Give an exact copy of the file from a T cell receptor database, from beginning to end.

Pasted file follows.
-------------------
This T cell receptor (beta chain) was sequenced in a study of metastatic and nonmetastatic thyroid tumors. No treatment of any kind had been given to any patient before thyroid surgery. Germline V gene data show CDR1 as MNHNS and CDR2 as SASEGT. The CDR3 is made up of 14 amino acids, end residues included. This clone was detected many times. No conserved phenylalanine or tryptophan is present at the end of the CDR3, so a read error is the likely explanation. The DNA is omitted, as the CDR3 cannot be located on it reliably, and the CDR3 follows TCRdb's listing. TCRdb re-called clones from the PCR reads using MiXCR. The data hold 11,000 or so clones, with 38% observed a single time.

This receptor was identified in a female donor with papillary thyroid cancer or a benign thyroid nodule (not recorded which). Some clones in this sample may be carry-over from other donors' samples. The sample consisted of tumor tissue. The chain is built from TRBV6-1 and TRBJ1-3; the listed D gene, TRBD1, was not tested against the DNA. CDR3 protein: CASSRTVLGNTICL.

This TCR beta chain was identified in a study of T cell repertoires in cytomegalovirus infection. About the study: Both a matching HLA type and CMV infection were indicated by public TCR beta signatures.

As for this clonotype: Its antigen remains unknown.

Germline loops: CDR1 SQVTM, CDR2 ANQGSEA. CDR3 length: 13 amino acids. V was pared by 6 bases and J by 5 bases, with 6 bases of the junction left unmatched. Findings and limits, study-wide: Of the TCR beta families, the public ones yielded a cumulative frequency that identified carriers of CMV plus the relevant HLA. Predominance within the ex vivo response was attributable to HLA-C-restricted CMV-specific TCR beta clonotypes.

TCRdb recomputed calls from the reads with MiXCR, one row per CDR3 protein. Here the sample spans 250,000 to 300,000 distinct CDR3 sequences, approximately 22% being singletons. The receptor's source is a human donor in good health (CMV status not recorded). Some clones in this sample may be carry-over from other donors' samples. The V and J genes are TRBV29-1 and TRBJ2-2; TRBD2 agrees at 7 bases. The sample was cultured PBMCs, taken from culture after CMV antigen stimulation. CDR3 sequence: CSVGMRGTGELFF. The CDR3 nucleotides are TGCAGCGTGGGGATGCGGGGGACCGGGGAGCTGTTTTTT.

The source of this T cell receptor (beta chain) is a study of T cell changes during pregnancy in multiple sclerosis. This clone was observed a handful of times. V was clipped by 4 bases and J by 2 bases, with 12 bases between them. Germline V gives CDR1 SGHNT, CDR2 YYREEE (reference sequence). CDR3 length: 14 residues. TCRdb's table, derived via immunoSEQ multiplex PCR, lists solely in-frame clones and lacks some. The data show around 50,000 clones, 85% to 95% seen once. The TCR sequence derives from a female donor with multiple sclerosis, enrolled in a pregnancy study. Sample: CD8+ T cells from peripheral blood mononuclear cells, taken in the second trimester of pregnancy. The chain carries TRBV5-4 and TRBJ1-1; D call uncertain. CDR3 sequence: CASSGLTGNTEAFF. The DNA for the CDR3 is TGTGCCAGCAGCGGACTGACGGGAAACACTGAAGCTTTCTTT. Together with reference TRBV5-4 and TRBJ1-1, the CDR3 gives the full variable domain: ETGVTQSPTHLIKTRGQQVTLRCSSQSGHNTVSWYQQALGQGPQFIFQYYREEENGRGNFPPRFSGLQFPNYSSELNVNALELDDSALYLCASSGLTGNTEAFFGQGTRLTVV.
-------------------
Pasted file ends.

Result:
This T cell receptor (beta chain) was sequenced in a study of metastatic and nonmetastatic thyroid tumors. No treatment of any kind had been given to any patient before thyroid surgery. Germline V gene data show CDR1 as MNHNS and CDR2 as SASEGT. The CDR3 is made up of 14 amino acids, end residues included. This clone was detected many times. No conserved phenylalanine or tryptophan is present at the end of the CDR3, so a read error is the likely explanation. The DNA is omitted, as the CDR3 cannot be located on it reliably, and the CDR3 follows TCRdb's listing. TCRdb re-called clones from the PCR reads using MiXCR. The data hold 11,000 or so clones, with 38% observed a single time.

This receptor was identified in a female donor with papillary thyroid cancer or a benign thyroid nodule (not recorded which). Some clones in this sample may be carry-over from other donors' samples. The sample consisted of tumor tissue. The chain is built from TRBV6-1 and TRBJ1-3; the listed D gene, TRBD1, was not tested against the DNA. CDR3 protein: CASSRTVLGNTICL.

This TCR beta chain was identified in a study of T cell repertoires in cytomegalovirus infection. About the study: Both a matching HLA type and CMV infection were indicated by public TCR beta signatures.

As for this clonotype: Its antigen remains unknown.

Germline loops: CDR1 SQVTM, CDR2 ANQGSEA. CDR3 length: 13 amino acids. V was pared by 6 bases and J by 5 bases, with 6 bases of the junction left unmatched. Findings and limits, study-wide: Of the TCR beta families, the public ones yielded a cumulative frequency that identified carriers of CMV plus the relevant HLA. Predominance within the ex vivo response was attributable to HLA-C-restricted CMV-specific TCR beta clonotypes.

TCRdb recomputed calls from the reads with MiXCR, one row per CDR3 protein. Here the sample spans 250,000 to 300,000 distinct CDR3 sequences, approximately 22% being singletons. The receptor's source is a human donor in good health (CMV status not recorded). Some clones in this sample may be carry-over from other donors' samples. The V and J genes are TRBV29-1 and TRBJ2-2; TRBD2 agrees at 7 bases. The sample was cultured PBMCs, taken from culture after CMV antigen stimulation. CDR3 sequence: CSVGMRGTGELFF. The CDR3 nucleotides are TGCAGCGTGGGGATGCGGGGGACCGGGGAGCTGTTTTTT.

The source of this T cell receptor (beta chain) is a study of T cell changes during pregnancy in multiple sclerosis. This clone was observed a handful of times. V was clipped by 4 bases and J by 2 bases, with 12 bases between them. Germline V gives CDR1 SGHNT, CDR2 YYREEE (reference sequence). CDR3 length: 14 residues. TCRdb's table, derived via immunoSEQ multiplex PCR, lists solely in-frame clones and lacks some. The data show around 50,000 clones, 85% to 95% seen once. The TCR sequence derives from a female donor with multiple sclerosis, enrolled in a pregnancy study. Sample: CD8+ T cells from peripheral blood mononuclear cells, taken in the second trimester of pregnancy. The chain carries TRBV5-4 and TRBJ1-1; D call uncertain. CDR3 sequence: CASSGLTGNTEAFF. The DNA for the CDR3 is TGTGCCAGCAGCGGACTGACGGGAAACACTGAAGCTTTCTTT. Together with reference TRBV5-4 and TRBJ1-1, the CDR3 gives the full variable domain: ETGVTQSPTHLIKTRGQQVTLRCSSQSGHNTVSWYQQALGQGPQFIFQYYREEENGRGNFPPRFSGLQFPNYSSELNVNALELDDSALYLCASSGLTGNTEAFFGQGTRLTVV.